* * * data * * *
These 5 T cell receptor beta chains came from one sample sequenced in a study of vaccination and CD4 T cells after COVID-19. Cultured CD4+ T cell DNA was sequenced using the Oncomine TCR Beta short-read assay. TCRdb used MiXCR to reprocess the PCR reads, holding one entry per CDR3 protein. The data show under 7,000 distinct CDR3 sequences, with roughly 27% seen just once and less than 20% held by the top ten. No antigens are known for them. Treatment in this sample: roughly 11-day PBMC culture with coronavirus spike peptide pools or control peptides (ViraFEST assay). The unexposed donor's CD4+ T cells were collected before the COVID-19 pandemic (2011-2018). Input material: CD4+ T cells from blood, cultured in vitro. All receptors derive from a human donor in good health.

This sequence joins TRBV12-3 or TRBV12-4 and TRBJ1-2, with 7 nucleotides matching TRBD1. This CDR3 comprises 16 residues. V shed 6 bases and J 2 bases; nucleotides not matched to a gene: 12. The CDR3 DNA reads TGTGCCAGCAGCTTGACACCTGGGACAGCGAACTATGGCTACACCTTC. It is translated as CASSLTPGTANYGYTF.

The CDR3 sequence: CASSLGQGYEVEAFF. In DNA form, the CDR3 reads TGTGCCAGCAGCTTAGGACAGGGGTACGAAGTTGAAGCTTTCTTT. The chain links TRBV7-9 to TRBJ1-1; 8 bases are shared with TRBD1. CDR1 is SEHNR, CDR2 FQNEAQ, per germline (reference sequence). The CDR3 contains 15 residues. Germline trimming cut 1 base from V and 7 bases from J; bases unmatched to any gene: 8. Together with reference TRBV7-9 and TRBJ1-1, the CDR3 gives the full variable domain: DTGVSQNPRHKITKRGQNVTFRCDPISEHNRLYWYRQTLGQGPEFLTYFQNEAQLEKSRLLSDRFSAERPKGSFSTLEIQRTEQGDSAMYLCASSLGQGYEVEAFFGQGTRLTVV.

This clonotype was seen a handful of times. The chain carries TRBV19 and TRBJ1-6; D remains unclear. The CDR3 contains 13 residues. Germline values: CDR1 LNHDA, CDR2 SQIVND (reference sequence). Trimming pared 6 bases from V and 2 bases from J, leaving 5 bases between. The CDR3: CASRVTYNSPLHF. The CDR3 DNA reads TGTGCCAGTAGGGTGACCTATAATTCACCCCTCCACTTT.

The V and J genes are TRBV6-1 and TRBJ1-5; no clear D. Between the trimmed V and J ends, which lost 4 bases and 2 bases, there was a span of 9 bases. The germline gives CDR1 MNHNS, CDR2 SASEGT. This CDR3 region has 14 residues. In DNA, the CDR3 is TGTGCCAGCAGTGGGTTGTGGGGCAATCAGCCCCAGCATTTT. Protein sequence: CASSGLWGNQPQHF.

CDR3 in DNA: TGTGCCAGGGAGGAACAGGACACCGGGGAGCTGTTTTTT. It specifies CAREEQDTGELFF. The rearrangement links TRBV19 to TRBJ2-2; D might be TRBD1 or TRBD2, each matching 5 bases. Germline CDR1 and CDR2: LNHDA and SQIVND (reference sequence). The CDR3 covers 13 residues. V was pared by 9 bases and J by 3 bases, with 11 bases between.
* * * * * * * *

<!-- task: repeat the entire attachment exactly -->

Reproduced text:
These 5 T cell receptor beta chains came from one sample sequenced in a study of vaccination and CD4 T cells after COVID-19. Cultured CD4+ T cell DNA was sequenced using the Oncomine TCR Beta short-read assay. TCRdb used MiXCR to reprocess the PCR reads, holding one entry per CDR3 protein. The data show under 7,000 distinct CDR3 sequences, with roughly 27% seen just once and less than 20% held by the top ten. No antigens are known for them. Treatment in this sample: roughly 11-day PBMC culture with coronavirus spike peptide pools or control peptides (ViraFEST assay). The unexposed donor's CD4+ T cells were collected before the COVID-19 pandemic (2011-2018). Input material: CD4+ T cells from blood, cultured in vitro. All receptors derive from a human donor in good health.

This sequence joins TRBV12-3 or TRBV12-4 and TRBJ1-2, with 7 nucleotides matching TRBD1. This CDR3 comprises 16 residues. V shed 6 bases and J 2 bases; nucleotides not matched to a gene: 12. The CDR3 DNA reads TGTGCCAGCAGCTTGACACCTGGGACAGCGAACTATGGCTACACCTTC. It is translated as CASSLTPGTANYGYTF.

The CDR3 sequence: CASSLGQGYEVEAFF. In DNA form, the CDR3 reads TGTGCCAGCAGCTTAGGACAGGGGTACGAAGTTGAAGCTTTCTTT. The chain links TRBV7-9 to TRBJ1-1; 8 bases are shared with TRBD1. CDR1 is SEHNR, CDR2 FQNEAQ, per germline (reference sequence). The CDR3 contains 15 residues. Germline trimming cut 1 base from V and 7 bases from J; bases unmatched to any gene: 8. Together with reference TRBV7-9 and TRBJ1-1, the CDR3 gives the full variable domain: DTGVSQNPRHKITKRGQNVTFRCDPISEHNRLYWYRQTLGQGPEFLTYFQNEAQLEKSRLLSDRFSAERPKGSFSTLEIQRTEQGDSAMYLCASSLGQGYEVEAFFGQGTRLTVV.

This clonotype was seen a handful of times. The chain carries TRBV19 and TRBJ1-6; D remains unclear. The CDR3 contains 13 residues. Germline values: CDR1 LNHDA, CDR2 SQIVND (reference sequence). Trimming pared 6 bases from V and 2 bases from J, leaving 5 bases between. The CDR3: CASRVTYNSPLHF. The CDR3 DNA reads TGTGCCAGTAGGGTGACCTATAATTCACCCCTCCACTTT.

The V and J genes are TRBV6-1 and TRBJ1-5; no clear D. Between the trimmed V and J ends, which lost 4 bases and 2 bases, there was a span of 9 bases. The germline gives CDR1 MNHNS, CDR2 SASEGT. This CDR3 region has 14 residues. In DNA, the CDR3 is TGTGCCAGCAGTGGGTTGTGGGGCAATCAGCCCCAGCATTTT. Protein sequence: CASSGLWGNQPQHF.

CDR3 in DNA: TGTGCCAGGGAGGAACAGGACACCGGGGAGCTGTTTTTT. It specifies CAREEQDTGELFF. The rearrangement links TRBV19 to TRBJ2-2; D might be TRBD1 or TRBD2, each matching 5 bases. Germline CDR1 and CDR2: LNHDA and SQIVND (reference sequence). The CDR3 covers 13 residues. V was pared by 9 bases and J by 3 bases, with 11 bases between.